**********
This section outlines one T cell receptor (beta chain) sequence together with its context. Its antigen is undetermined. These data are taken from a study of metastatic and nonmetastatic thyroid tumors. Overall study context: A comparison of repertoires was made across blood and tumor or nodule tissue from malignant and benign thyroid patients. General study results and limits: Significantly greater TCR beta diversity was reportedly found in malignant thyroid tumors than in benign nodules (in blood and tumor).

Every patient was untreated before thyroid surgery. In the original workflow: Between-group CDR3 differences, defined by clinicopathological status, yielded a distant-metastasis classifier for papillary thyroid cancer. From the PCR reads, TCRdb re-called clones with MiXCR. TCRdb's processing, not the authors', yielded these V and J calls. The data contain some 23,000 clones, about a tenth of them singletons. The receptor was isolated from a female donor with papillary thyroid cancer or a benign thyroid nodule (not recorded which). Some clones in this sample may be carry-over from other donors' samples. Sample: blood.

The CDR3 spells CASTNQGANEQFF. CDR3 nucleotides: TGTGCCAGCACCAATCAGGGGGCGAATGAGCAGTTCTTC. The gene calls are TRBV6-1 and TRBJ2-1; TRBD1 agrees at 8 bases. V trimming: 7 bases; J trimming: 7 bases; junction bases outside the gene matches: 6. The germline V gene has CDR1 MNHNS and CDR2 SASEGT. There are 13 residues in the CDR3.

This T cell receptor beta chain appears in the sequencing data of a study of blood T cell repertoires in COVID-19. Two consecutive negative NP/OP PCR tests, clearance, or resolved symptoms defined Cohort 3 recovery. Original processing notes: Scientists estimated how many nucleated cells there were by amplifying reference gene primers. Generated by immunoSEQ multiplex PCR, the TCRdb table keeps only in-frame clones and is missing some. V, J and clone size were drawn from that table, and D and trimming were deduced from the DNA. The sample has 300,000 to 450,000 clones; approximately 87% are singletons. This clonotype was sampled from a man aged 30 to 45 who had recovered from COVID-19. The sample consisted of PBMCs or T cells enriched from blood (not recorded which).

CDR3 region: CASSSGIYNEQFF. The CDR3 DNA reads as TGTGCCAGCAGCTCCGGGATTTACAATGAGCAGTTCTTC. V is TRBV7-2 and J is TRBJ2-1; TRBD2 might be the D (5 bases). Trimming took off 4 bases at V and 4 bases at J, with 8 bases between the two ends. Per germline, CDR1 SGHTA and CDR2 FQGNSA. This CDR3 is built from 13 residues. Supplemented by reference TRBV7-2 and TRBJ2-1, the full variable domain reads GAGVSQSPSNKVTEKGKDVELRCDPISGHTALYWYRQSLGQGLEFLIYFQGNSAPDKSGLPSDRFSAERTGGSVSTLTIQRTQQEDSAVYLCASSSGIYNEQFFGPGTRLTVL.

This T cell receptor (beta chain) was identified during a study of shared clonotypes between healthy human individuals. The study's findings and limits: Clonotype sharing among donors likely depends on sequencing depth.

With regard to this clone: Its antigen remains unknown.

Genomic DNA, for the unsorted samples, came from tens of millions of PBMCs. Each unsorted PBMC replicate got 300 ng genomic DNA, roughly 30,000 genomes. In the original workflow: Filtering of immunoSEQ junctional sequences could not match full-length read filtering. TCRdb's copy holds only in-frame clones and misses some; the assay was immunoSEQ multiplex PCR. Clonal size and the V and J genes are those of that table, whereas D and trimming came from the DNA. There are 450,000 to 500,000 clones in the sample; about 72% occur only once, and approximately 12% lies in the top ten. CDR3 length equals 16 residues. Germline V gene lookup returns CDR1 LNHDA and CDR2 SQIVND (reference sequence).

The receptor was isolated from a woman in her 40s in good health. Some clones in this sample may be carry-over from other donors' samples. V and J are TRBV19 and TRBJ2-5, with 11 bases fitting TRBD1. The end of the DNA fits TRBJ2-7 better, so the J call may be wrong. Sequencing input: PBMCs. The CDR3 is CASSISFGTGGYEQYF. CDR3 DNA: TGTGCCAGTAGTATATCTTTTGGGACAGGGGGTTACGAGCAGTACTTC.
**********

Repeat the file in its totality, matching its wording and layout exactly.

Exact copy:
This section outlines one T cell receptor (beta chain) sequence together with its context. Its antigen is undetermined. These data are taken from a study of metastatic and nonmetastatic thyroid tumors. Overall study context: A comparison of repertoires was made across blood and tumor or nodule tissue from malignant and benign thyroid patients. General study results and limits: Significantly greater TCR beta diversity was reportedly found in malignant thyroid tumors than in benign nodules (in blood and tumor).

Every patient was untreated before thyroid surgery. In the original workflow: Between-group CDR3 differences, defined by clinicopathological status, yielded a distant-metastasis classifier for papillary thyroid cancer. From the PCR reads, TCRdb re-called clones with MiXCR. TCRdb's processing, not the authors', yielded these V and J calls. The data contain some 23,000 clones, about a tenth of them singletons. The receptor was isolated from a female donor with papillary thyroid cancer or a benign thyroid nodule (not recorded which). Some clones in this sample may be carry-over from other donors' samples. Sample: blood.

The CDR3 spells CASTNQGANEQFF. CDR3 nucleotides: TGTGCCAGCACCAATCAGGGGGCGAATGAGCAGTTCTTC. The gene calls are TRBV6-1 and TRBJ2-1; TRBD1 agrees at 8 bases. V trimming: 7 bases; J trimming: 7 bases; junction bases outside the gene matches: 6. The germline V gene has CDR1 MNHNS and CDR2 SASEGT. There are 13 residues in the CDR3.

This T cell receptor beta chain appears in the sequencing data of a study of blood T cell repertoires in COVID-19. Two consecutive negative NP/OP PCR tests, clearance, or resolved symptoms defined Cohort 3 recovery. Original processing notes: Scientists estimated how many nucleated cells there were by amplifying reference gene primers. Generated by immunoSEQ multiplex PCR, the TCRdb table keeps only in-frame clones and is missing some. V, J and clone size were drawn from that table, and D and trimming were deduced from the DNA. The sample has 300,000 to 450,000 clones; approximately 87% are singletons. This clonotype was sampled from a man aged 30 to 45 who had recovered from COVID-19. The sample consisted of PBMCs or T cells enriched from blood (not recorded which).

CDR3 region: CASSSGIYNEQFF. The CDR3 DNA reads as TGTGCCAGCAGCTCCGGGATTTACAATGAGCAGTTCTTC. V is TRBV7-2 and J is TRBJ2-1; TRBD2 might be the D (5 bases). Trimming took off 4 bases at V and 4 bases at J, with 8 bases between the two ends. Per germline, CDR1 SGHTA and CDR2 FQGNSA. This CDR3 is built from 13 residues. Supplemented by reference TRBV7-2 and TRBJ2-1, the full variable domain reads GAGVSQSPSNKVTEKGKDVELRCDPISGHTALYWYRQSLGQGLEFLIYFQGNSAPDKSGLPSDRFSAERTGGSVSTLTIQRTQQEDSAVYLCASSSGIYNEQFFGPGTRLTVL.

This T cell receptor (beta chain) was identified during a study of shared clonotypes between healthy human individuals. The study's findings and limits: Clonotype sharing among donors likely depends on sequencing depth.

With regard to this clone: Its antigen remains unknown.

Genomic DNA, for the unsorted samples, came from tens of millions of PBMCs. Each unsorted PBMC replicate got 300 ng genomic DNA, roughly 30,000 genomes. In the original workflow: Filtering of immunoSEQ junctional sequences could not match full-length read filtering. TCRdb's copy holds only in-frame clones and misses some; the assay was immunoSEQ multiplex PCR. Clonal size and the V and J genes are those of that table, whereas D and trimming came from the DNA. There are 450,000 to 500,000 clones in the sample; about 72% occur only once, and approximately 12% lies in the top ten. CDR3 length equals 16 residues. Germline V gene lookup returns CDR1 LNHDA and CDR2 SQIVND (reference sequence).

The receptor was isolated from a woman in her 40s in good health. Some clones in this sample may be carry-over from other donors' samples. V and J are TRBV19 and TRBJ2-5, with 11 bases fitting TRBD1. The end of the DNA fits TRBJ2-7 better, so the J call may be wrong. Sequencing input: PBMCs. The CDR3 is CASSISFGTGGYEQYF. CDR3 DNA: TGTGCCAGTAGTATATCTTTTGGGACAGGGGGTTACGAGCAGTACTTC.